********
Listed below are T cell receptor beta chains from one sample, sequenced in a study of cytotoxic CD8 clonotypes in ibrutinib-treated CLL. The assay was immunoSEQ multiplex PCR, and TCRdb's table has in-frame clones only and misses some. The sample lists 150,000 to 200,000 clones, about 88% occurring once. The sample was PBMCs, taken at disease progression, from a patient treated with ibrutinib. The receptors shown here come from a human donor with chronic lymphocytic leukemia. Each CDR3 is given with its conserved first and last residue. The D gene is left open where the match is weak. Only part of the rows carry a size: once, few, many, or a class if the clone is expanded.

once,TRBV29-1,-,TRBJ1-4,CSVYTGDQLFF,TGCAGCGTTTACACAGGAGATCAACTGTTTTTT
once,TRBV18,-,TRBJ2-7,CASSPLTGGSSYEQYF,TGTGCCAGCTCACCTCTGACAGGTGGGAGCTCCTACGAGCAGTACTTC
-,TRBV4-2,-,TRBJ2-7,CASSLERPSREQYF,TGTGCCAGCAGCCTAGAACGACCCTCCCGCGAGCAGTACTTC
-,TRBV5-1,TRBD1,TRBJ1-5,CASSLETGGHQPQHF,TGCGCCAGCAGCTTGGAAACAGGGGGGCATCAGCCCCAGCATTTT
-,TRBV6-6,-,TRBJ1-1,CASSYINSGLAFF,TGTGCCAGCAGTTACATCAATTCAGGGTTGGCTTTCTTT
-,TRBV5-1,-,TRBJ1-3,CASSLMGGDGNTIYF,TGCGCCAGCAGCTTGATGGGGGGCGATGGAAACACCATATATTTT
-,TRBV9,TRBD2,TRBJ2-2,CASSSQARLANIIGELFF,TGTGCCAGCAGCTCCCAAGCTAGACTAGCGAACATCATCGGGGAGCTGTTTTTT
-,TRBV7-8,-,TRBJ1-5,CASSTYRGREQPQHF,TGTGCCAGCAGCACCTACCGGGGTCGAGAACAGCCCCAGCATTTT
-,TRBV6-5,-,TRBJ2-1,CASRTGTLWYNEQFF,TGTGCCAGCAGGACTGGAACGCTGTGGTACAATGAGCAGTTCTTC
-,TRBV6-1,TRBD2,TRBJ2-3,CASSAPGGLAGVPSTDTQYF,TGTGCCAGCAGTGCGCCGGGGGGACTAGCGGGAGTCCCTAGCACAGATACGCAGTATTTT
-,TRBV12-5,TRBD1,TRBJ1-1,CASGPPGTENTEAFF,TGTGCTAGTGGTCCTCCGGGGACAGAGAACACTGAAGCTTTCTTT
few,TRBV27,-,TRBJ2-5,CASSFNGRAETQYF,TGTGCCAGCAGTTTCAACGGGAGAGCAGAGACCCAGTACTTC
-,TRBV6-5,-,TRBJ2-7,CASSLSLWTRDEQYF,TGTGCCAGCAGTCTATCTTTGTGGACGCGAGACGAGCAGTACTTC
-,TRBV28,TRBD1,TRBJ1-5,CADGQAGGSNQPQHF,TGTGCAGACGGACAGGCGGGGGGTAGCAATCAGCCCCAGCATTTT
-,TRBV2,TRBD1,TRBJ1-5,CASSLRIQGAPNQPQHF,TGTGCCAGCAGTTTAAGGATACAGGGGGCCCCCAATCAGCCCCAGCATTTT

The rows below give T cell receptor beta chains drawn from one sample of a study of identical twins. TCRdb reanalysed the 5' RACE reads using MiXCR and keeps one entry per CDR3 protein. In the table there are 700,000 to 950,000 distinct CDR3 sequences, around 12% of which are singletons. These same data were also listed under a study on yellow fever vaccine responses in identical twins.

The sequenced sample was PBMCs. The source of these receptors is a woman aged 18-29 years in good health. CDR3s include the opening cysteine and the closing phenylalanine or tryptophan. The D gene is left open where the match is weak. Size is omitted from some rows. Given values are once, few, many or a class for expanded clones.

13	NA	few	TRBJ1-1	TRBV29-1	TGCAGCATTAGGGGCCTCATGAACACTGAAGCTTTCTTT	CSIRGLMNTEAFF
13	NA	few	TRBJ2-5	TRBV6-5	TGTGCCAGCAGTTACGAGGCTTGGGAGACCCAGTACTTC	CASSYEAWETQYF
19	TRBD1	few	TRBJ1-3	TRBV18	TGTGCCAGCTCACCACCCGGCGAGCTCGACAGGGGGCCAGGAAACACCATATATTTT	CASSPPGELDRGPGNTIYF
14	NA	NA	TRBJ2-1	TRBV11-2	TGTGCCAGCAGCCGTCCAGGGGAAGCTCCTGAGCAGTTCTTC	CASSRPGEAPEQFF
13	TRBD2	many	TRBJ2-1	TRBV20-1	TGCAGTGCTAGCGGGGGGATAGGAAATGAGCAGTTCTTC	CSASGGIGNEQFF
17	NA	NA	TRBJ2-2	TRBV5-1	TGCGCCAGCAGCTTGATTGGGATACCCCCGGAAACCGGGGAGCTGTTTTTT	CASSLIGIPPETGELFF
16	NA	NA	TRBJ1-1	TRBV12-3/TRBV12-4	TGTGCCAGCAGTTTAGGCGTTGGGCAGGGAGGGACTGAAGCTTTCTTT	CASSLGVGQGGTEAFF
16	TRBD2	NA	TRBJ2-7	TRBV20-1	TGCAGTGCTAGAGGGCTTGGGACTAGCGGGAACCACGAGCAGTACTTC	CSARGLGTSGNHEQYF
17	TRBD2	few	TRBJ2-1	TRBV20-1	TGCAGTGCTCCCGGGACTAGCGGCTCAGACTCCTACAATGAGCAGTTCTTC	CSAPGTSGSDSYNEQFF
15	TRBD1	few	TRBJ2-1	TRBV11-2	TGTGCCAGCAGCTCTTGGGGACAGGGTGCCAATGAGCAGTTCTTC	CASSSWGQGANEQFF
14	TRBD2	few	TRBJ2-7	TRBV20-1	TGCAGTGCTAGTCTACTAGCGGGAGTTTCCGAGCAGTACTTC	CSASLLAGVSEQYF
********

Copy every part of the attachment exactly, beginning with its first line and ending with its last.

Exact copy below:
Listed below are T cell receptor beta chains from one sample, sequenced in a study of cytotoxic CD8 clonotypes in ibrutinib-treated CLL. The assay was immunoSEQ multiplex PCR, and TCRdb's table has in-frame clones only and misses some. The sample lists 150,000 to 200,000 clones, about 88% occurring once. The sample was PBMCs, taken at disease progression, from a patient treated with ibrutinib. The receptors shown here come from a human donor with chronic lymphocytic leukemia. Each CDR3 is given with its conserved first and last residue. The D gene is left open where the match is weak. Only part of the rows carry a size: once, few, many, or a class if the clone is expanded.

once,TRBV29-1,-,TRBJ1-4,CSVYTGDQLFF,TGCAGCGTTTACACAGGAGATCAACTGTTTTTT
once,TRBV18,-,TRBJ2-7,CASSPLTGGSSYEQYF,TGTGCCAGCTCACCTCTGACAGGTGGGAGCTCCTACGAGCAGTACTTC
-,TRBV4-2,-,TRBJ2-7,CASSLERPSREQYF,TGTGCCAGCAGCCTAGAACGACCCTCCCGCGAGCAGTACTTC
-,TRBV5-1,TRBD1,TRBJ1-5,CASSLETGGHQPQHF,TGCGCCAGCAGCTTGGAAACAGGGGGGCATCAGCCCCAGCATTTT
-,TRBV6-6,-,TRBJ1-1,CASSYINSGLAFF,TGTGCCAGCAGTTACATCAATTCAGGGTTGGCTTTCTTT
-,TRBV5-1,-,TRBJ1-3,CASSLMGGDGNTIYF,TGCGCCAGCAGCTTGATGGGGGGCGATGGAAACACCATATATTTT
-,TRBV9,TRBD2,TRBJ2-2,CASSSQARLANIIGELFF,TGTGCCAGCAGCTCCCAAGCTAGACTAGCGAACATCATCGGGGAGCTGTTTTTT
-,TRBV7-8,-,TRBJ1-5,CASSTYRGREQPQHF,TGTGCCAGCAGCACCTACCGGGGTCGAGAACAGCCCCAGCATTTT
-,TRBV6-5,-,TRBJ2-1,CASRTGTLWYNEQFF,TGTGCCAGCAGGACTGGAACGCTGTGGTACAATGAGCAGTTCTTC
-,TRBV6-1,TRBD2,TRBJ2-3,CASSAPGGLAGVPSTDTQYF,TGTGCCAGCAGTGCGCCGGGGGGACTAGCGGGAGTCCCTAGCACAGATACGCAGTATTTT
-,TRBV12-5,TRBD1,TRBJ1-1,CASGPPGTENTEAFF,TGTGCTAGTGGTCCTCCGGGGACAGAGAACACTGAAGCTTTCTTT
few,TRBV27,-,TRBJ2-5,CASSFNGRAETQYF,TGTGCCAGCAGTTTCAACGGGAGAGCAGAGACCCAGTACTTC
-,TRBV6-5,-,TRBJ2-7,CASSLSLWTRDEQYF,TGTGCCAGCAGTCTATCTTTGTGGACGCGAGACGAGCAGTACTTC
-,TRBV28,TRBD1,TRBJ1-5,CADGQAGGSNQPQHF,TGTGCAGACGGACAGGCGGGGGGTAGCAATCAGCCCCAGCATTTT
-,TRBV2,TRBD1,TRBJ1-5,CASSLRIQGAPNQPQHF,TGTGCCAGCAGTTTAAGGATACAGGGGGCCCCCAATCAGCCCCAGCATTTT

The rows below give T cell receptor beta chains drawn from one sample of a study of identical twins. TCRdb reanalysed the 5' RACE reads using MiXCR and keeps one entry per CDR3 protein. In the table there are 700,000 to 950,000 distinct CDR3 sequences, around 12% of which are singletons. These same data were also listed under a study on yellow fever vaccine responses in identical twins.

The sequenced sample was PBMCs. The source of these receptors is a woman aged 18-29 years in good health. CDR3s include the opening cysteine and the closing phenylalanine or tryptophan. The D gene is left open where the match is weak. Size is omitted from some rows. Given values are once, few, many or a class for expanded clones.

13	NA	few	TRBJ1-1	TRBV29-1	TGCAGCATTAGGGGCCTCATGAACACTGAAGCTTTCTTT	CSIRGLMNTEAFF
13	NA	few	TRBJ2-5	TRBV6-5	TGTGCCAGCAGTTACGAGGCTTGGGAGACCCAGTACTTC	CASSYEAWETQYF
19	TRBD1	few	TRBJ1-3	TRBV18	TGTGCCAGCTCACCACCCGGCGAGCTCGACAGGGGGCCAGGAAACACCATATATTTT	CASSPPGELDRGPGNTIYF
14	NA	NA	TRBJ2-1	TRBV11-2	TGTGCCAGCAGCCGTCCAGGGGAAGCTCCTGAGCAGTTCTTC	CASSRPGEAPEQFF
13	TRBD2	many	TRBJ2-1	TRBV20-1	TGCAGTGCTAGCGGGGGGATAGGAAATGAGCAGTTCTTC	CSASGGIGNEQFF
17	NA	NA	TRBJ2-2	TRBV5-1	TGCGCCAGCAGCTTGATTGGGATACCCCCGGAAACCGGGGAGCTGTTTTTT	CASSLIGIPPETGELFF
16	NA	NA	TRBJ1-1	TRBV12-3/TRBV12-4	TGTGCCAGCAGTTTAGGCGTTGGGCAGGGAGGGACTGAAGCTTTCTTT	CASSLGVGQGGTEAFF
16	TRBD2	NA	TRBJ2-7	TRBV20-1	TGCAGTGCTAGAGGGCTTGGGACTAGCGGGAACCACGAGCAGTACTTC	CSARGLGTSGNHEQYF
17	TRBD2	few	TRBJ2-1	TRBV20-1	TGCAGTGCTCCCGGGACTAGCGGCTCAGACTCCTACAATGAGCAGTTCTTC	CSAPGTSGSDSYNEQFF
15	TRBD1	few	TRBJ2-1	TRBV11-2	TGTGCCAGCAGCTCTTGGGGACAGGGTGCCAATGAGCAGTTCTTC	CASSSWGQGANEQFF
14	TRBD2	few	TRBJ2-7	TRBV20-1	TGCAGTGCTAGTCTACTAGCGGGAGTTTCCGAGCAGTACTTC	CSASLLAGVSEQYF